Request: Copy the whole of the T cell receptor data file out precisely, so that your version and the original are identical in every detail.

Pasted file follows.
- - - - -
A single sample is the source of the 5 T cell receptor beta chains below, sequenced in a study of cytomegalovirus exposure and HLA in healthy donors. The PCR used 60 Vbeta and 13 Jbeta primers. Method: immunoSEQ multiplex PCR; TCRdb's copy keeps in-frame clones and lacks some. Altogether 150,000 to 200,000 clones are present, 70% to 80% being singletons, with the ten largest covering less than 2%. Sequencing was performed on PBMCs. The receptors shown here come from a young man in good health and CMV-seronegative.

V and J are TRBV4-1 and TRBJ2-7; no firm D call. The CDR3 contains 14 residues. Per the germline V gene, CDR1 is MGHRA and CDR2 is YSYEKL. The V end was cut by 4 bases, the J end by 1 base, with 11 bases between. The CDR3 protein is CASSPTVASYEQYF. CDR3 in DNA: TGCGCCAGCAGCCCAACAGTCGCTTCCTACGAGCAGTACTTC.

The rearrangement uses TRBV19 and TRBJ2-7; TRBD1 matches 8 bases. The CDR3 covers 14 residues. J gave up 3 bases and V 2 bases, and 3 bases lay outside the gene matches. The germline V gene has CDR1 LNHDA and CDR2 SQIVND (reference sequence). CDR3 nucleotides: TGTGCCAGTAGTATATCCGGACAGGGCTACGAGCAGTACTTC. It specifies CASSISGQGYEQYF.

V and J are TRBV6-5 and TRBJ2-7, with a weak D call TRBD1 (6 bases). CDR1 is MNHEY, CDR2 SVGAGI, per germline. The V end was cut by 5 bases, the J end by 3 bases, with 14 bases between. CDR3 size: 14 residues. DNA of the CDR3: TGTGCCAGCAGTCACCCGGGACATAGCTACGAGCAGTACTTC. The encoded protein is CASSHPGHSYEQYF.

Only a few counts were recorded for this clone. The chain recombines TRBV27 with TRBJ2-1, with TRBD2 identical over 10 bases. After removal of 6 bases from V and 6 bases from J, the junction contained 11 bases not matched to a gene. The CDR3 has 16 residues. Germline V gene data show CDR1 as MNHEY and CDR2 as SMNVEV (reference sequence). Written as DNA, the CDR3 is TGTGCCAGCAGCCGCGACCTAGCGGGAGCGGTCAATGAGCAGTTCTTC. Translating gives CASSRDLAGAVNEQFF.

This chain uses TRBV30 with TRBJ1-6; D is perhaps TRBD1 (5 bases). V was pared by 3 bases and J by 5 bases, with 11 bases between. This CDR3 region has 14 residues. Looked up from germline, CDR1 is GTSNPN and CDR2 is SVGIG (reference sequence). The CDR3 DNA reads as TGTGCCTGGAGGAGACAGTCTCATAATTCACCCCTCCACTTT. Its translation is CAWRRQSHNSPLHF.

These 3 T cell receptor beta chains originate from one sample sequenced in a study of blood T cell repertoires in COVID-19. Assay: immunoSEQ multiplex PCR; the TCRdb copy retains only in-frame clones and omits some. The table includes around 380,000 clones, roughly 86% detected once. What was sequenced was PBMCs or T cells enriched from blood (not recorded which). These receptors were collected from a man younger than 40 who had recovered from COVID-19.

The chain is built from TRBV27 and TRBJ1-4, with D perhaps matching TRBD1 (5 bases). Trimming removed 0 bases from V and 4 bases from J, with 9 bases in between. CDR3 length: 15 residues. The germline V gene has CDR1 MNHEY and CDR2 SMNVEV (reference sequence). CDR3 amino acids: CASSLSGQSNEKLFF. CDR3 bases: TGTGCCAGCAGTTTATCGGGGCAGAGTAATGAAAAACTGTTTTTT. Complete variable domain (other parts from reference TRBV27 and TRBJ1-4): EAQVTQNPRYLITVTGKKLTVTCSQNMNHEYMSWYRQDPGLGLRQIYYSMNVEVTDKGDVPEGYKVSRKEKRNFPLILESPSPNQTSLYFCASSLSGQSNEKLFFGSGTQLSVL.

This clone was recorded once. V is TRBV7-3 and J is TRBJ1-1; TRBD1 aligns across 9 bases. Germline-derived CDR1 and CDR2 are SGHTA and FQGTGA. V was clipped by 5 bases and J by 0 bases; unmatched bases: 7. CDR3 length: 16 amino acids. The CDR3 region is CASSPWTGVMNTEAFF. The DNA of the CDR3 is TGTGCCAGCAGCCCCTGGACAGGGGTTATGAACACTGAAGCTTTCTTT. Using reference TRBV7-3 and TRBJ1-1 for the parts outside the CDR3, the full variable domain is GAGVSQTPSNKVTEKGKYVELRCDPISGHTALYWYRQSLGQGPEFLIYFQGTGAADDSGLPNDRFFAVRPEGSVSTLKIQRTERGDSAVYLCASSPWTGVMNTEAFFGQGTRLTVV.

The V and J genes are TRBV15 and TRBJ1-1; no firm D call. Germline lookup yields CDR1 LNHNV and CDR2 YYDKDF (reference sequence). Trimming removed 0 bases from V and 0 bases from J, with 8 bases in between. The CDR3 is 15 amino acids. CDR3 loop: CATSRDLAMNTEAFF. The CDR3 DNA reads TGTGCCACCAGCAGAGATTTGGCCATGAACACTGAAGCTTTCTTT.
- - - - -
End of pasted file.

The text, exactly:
A single sample is the source of the 5 T cell receptor beta chains below, sequenced in a study of cytomegalovirus exposure and HLA in healthy donors. The PCR used 60 Vbeta and 13 Jbeta primers. Method: immunoSEQ multiplex PCR; TCRdb's copy keeps in-frame clones and lacks some. Altogether 150,000 to 200,000 clones are present, 70% to 80% being singletons, with the ten largest covering less than 2%. Sequencing was performed on PBMCs. The receptors shown here come from a young man in good health and CMV-seronegative.

V and J are TRBV4-1 and TRBJ2-7; no firm D call. The CDR3 contains 14 residues. Per the germline V gene, CDR1 is MGHRA and CDR2 is YSYEKL. The V end was cut by 4 bases, the J end by 1 base, with 11 bases between. The CDR3 protein is CASSPTVASYEQYF. CDR3 in DNA: TGCGCCAGCAGCCCAACAGTCGCTTCCTACGAGCAGTACTTC.

The rearrangement uses TRBV19 and TRBJ2-7; TRBD1 matches 8 bases. The CDR3 covers 14 residues. J gave up 3 bases and V 2 bases, and 3 bases lay outside the gene matches. The germline V gene has CDR1 LNHDA and CDR2 SQIVND (reference sequence). CDR3 nucleotides: TGTGCCAGTAGTATATCCGGACAGGGCTACGAGCAGTACTTC. It specifies CASSISGQGYEQYF.

V and J are TRBV6-5 and TRBJ2-7, with a weak D call TRBD1 (6 bases). CDR1 is MNHEY, CDR2 SVGAGI, per germline. The V end was cut by 5 bases, the J end by 3 bases, with 14 bases between. CDR3 size: 14 residues. DNA of the CDR3: TGTGCCAGCAGTCACCCGGGACATAGCTACGAGCAGTACTTC. The encoded protein is CASSHPGHSYEQYF.

Only a few counts were recorded for this clone. The chain recombines TRBV27 with TRBJ2-1, with TRBD2 identical over 10 bases. After removal of 6 bases from V and 6 bases from J, the junction contained 11 bases not matched to a gene. The CDR3 has 16 residues. Germline V gene data show CDR1 as MNHEY and CDR2 as SMNVEV (reference sequence). Written as DNA, the CDR3 is TGTGCCAGCAGCCGCGACCTAGCGGGAGCGGTCAATGAGCAGTTCTTC. Translating gives CASSRDLAGAVNEQFF.

This chain uses TRBV30 with TRBJ1-6; D is perhaps TRBD1 (5 bases). V was pared by 3 bases and J by 5 bases, with 11 bases between. This CDR3 region has 14 residues. Looked up from germline, CDR1 is GTSNPN and CDR2 is SVGIG (reference sequence). The CDR3 DNA reads as TGTGCCTGGAGGAGACAGTCTCATAATTCACCCCTCCACTTT. Its translation is CAWRRQSHNSPLHF.

These 3 T cell receptor beta chains originate from one sample sequenced in a study of blood T cell repertoires in COVID-19. Assay: immunoSEQ multiplex PCR; the TCRdb copy retains only in-frame clones and omits some. The table includes around 380,000 clones, roughly 86% detected once. What was sequenced was PBMCs or T cells enriched from blood (not recorded which). These receptors were collected from a man younger than 40 who had recovered from COVID-19.

The chain is built from TRBV27 and TRBJ1-4, with D perhaps matching TRBD1 (5 bases). Trimming removed 0 bases from V and 4 bases from J, with 9 bases in between. CDR3 length: 15 residues. The germline V gene has CDR1 MNHEY and CDR2 SMNVEV (reference sequence). CDR3 amino acids: CASSLSGQSNEKLFF. CDR3 bases: TGTGCCAGCAGTTTATCGGGGCAGAGTAATGAAAAACTGTTTTTT. Complete variable domain (other parts from reference TRBV27 and TRBJ1-4): EAQVTQNPRYLITVTGKKLTVTCSQNMNHEYMSWYRQDPGLGLRQIYYSMNVEVTDKGDVPEGYKVSRKEKRNFPLILESPSPNQTSLYFCASSLSGQSNEKLFFGSGTQLSVL.

This clone was recorded once. V is TRBV7-3 and J is TRBJ1-1; TRBD1 aligns across 9 bases. Germline-derived CDR1 and CDR2 are SGHTA and FQGTGA. V was clipped by 5 bases and J by 0 bases; unmatched bases: 7. CDR3 length: 16 amino acids. The CDR3 region is CASSPWTGVMNTEAFF. The DNA of the CDR3 is TGTGCCAGCAGCCCCTGGACAGGGGTTATGAACACTGAAGCTTTCTTT. Using reference TRBV7-3 and TRBJ1-1 for the parts outside the CDR3, the full variable domain is GAGVSQTPSNKVTEKGKYVELRCDPISGHTALYWYRQSLGQGPEFLIYFQGTGAADDSGLPNDRFFAVRPEGSVSTLKIQRTERGDSAVYLCASSPWTGVMNTEAFFGQGTRLTVV.

The V and J genes are TRBV15 and TRBJ1-1; no firm D call. Germline lookup yields CDR1 LNHNV and CDR2 YYDKDF (reference sequence). Trimming removed 0 bases from V and 0 bases from J, with 8 bases in between. The CDR3 is 15 amino acids. CDR3 loop: CATSRDLAMNTEAFF. The CDR3 DNA reads TGTGCCACCAGCAGAGATTTGGCCATGAACACTGAAGCTTTCTTT.